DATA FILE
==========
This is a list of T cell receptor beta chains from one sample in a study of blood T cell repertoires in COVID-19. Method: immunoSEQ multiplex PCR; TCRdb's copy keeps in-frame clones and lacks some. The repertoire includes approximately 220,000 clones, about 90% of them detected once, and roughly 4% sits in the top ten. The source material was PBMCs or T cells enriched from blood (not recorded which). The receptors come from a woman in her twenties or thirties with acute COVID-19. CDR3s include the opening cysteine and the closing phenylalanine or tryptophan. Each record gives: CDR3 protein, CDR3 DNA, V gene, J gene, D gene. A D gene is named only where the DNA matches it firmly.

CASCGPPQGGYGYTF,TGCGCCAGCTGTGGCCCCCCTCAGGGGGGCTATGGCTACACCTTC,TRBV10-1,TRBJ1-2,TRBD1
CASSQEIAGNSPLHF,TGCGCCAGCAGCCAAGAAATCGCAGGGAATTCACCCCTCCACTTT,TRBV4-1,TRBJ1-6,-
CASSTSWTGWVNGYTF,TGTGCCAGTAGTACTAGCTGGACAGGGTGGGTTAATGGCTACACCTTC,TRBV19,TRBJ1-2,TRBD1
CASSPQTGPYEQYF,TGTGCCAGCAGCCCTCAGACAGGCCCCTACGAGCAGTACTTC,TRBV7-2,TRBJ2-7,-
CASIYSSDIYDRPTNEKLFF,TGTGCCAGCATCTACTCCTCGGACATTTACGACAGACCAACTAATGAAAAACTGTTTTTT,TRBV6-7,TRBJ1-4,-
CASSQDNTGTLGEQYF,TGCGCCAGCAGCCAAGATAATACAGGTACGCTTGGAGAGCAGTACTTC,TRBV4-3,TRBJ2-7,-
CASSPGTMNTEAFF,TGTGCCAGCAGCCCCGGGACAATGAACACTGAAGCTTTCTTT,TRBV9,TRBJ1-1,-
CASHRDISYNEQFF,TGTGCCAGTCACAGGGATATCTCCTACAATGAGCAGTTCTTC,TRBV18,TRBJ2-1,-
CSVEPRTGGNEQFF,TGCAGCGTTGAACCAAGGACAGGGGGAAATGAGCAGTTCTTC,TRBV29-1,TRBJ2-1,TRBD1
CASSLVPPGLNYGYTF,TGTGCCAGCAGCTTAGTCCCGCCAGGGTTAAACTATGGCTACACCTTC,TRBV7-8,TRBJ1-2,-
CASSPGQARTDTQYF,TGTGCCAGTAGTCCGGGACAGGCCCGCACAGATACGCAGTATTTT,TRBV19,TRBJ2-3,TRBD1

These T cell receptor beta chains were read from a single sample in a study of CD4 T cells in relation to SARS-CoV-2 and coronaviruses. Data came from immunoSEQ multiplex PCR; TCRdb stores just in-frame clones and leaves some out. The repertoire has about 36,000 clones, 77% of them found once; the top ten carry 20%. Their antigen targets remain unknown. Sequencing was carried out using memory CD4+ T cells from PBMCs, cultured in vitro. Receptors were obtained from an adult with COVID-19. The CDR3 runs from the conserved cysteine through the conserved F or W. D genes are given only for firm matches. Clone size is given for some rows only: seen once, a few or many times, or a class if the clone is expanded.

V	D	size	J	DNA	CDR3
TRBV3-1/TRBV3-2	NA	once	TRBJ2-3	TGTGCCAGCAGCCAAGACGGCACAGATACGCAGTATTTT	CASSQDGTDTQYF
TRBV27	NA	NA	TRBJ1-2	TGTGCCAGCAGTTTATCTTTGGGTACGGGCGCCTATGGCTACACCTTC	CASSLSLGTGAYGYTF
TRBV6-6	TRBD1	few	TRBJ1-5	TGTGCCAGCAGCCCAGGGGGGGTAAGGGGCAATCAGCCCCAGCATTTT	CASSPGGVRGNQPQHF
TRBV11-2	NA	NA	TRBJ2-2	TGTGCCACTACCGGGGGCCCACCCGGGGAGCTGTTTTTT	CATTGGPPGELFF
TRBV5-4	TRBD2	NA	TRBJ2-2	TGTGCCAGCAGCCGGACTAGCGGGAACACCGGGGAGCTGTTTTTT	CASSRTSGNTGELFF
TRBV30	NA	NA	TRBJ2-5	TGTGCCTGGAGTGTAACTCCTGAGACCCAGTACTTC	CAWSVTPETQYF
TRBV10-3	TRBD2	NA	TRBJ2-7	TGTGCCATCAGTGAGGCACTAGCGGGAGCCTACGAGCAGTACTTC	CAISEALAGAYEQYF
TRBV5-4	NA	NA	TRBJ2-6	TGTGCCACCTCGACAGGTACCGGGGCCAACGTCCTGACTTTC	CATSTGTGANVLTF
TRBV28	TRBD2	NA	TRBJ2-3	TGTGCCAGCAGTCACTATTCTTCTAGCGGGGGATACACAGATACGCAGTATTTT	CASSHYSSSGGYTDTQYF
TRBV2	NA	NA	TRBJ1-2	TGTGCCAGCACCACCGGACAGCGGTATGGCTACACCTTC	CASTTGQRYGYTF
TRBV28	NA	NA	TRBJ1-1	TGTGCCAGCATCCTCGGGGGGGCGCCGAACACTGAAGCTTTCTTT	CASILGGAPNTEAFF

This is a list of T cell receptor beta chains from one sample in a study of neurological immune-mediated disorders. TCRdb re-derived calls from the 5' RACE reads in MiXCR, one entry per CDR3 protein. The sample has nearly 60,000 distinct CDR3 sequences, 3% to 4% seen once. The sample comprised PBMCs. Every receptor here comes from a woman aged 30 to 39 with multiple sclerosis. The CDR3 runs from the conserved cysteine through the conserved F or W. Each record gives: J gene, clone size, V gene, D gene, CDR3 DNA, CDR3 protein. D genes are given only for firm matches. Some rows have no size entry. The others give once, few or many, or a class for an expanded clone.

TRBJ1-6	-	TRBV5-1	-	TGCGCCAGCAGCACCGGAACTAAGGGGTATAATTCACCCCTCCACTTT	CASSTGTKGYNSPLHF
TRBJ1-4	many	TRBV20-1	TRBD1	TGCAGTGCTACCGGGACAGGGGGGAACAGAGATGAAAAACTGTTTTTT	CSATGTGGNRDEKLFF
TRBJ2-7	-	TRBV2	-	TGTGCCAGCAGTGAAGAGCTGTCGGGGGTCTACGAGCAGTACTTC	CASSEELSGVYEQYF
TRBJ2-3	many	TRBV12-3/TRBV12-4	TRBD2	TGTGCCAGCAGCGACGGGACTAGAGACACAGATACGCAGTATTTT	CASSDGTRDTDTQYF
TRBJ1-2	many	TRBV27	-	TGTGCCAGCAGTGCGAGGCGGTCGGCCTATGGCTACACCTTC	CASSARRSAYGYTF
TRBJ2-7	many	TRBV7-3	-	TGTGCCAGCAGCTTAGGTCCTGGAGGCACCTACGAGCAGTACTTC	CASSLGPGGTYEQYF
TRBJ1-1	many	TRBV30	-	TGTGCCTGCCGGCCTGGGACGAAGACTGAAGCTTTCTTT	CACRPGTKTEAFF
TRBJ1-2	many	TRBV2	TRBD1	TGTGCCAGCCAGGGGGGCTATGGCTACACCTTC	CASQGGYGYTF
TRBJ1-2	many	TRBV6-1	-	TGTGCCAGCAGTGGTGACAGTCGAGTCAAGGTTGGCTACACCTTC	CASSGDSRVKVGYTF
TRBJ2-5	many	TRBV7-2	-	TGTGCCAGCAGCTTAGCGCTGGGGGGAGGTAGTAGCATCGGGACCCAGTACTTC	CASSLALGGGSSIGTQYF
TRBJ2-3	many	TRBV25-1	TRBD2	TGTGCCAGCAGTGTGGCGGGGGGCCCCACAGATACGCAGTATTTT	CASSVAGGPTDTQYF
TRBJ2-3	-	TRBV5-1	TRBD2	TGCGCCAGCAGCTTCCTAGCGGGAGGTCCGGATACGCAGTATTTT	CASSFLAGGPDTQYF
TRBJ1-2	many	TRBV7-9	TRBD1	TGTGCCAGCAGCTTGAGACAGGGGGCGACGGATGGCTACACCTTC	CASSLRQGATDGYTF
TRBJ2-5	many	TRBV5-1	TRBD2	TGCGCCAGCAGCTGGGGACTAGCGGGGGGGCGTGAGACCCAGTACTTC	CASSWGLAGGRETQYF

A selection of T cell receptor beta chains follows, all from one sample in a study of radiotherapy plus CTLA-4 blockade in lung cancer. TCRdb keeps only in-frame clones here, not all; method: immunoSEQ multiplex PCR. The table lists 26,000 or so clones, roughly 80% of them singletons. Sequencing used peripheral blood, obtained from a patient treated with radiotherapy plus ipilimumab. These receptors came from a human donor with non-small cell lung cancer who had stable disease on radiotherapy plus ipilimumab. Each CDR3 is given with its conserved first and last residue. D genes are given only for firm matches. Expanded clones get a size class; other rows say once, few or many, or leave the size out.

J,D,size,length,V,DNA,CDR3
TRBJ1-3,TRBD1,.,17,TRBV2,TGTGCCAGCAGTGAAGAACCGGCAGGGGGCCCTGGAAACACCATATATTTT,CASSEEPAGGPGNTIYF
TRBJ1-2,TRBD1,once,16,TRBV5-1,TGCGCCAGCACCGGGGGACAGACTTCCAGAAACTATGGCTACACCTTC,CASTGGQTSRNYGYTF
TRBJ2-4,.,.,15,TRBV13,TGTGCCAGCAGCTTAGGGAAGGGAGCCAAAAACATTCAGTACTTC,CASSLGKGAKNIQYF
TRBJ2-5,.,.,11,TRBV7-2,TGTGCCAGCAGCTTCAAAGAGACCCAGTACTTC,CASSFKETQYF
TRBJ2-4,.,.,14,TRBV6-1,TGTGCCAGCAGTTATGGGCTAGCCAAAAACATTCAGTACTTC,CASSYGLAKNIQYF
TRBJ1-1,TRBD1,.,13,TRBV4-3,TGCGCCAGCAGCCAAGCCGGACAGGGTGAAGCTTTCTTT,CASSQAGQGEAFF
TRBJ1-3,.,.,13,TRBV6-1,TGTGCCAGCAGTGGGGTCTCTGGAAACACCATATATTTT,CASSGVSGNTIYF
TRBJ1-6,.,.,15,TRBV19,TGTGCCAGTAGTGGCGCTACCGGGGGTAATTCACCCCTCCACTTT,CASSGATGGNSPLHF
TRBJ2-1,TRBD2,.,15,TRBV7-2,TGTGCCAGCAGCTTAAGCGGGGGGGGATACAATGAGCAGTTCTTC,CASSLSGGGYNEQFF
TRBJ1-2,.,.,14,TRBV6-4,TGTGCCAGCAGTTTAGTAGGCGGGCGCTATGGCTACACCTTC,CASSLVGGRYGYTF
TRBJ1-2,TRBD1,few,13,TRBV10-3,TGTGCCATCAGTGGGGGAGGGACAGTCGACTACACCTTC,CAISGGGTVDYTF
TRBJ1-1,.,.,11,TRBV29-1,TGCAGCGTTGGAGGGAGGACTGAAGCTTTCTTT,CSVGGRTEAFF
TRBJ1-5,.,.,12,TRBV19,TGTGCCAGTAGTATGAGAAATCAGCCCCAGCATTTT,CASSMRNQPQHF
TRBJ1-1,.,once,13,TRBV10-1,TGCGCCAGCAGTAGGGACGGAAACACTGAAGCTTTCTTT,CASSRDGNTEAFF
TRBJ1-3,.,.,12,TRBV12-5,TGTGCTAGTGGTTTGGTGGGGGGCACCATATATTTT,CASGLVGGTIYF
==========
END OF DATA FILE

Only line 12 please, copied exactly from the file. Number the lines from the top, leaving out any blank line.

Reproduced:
CASSPGQARTDTQYF,TGTGCCAGTAGTCCGGGACAGGCCCGCACAGATACGCAGTATTTT,TRBV19,TRBJ2-3,TRBD1